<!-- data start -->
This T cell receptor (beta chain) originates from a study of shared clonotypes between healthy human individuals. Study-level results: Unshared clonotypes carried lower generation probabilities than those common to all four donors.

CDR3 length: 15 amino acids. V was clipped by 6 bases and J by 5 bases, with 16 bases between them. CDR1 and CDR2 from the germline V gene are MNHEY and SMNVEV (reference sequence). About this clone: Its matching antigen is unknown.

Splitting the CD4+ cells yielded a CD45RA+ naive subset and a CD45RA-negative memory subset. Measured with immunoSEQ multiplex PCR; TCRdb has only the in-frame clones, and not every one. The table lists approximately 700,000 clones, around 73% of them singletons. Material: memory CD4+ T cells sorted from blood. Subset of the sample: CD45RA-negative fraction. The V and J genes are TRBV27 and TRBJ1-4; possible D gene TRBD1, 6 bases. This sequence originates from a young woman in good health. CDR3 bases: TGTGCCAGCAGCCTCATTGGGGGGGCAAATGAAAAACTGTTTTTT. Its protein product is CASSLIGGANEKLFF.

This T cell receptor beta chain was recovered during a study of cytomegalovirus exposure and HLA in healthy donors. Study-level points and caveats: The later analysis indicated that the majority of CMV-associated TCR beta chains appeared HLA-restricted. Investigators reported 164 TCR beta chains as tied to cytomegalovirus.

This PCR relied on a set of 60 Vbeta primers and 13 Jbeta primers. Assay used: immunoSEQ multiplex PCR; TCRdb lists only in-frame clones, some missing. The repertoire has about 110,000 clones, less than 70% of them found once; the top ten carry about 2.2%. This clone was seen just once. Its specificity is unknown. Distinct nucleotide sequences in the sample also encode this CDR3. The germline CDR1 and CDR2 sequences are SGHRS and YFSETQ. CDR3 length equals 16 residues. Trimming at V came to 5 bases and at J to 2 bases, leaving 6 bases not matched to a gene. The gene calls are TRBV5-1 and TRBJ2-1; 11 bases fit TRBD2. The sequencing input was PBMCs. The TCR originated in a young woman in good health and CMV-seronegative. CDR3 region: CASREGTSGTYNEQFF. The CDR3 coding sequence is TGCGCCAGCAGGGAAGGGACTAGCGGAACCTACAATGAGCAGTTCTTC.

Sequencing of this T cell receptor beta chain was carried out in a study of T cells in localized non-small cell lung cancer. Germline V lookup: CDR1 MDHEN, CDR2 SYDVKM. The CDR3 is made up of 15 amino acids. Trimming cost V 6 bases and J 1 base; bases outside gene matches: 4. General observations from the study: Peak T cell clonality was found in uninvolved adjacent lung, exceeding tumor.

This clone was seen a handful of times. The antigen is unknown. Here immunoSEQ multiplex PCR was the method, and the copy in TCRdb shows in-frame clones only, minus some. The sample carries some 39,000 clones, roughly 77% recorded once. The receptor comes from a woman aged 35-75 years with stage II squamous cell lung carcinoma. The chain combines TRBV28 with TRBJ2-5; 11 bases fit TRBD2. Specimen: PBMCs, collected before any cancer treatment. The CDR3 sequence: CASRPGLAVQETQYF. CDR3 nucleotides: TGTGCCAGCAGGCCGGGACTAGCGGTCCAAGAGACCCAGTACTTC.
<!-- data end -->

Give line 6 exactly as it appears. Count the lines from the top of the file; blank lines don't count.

Sequencing of this T cell receptor beta chain was carried out in a study of T cells in localized non-small cell lung cancer. Germline V lookup: CDR1 MDHEN, CDR2 SYDVKM. The CDR3 is made up of 15 amino acids. Trimming cost V 6 bases and J 1 base; bases outside gene matches: 4. General observations from the study: Peak T cell clonality was found in uninvolved adjacent lung, exceeding tumor.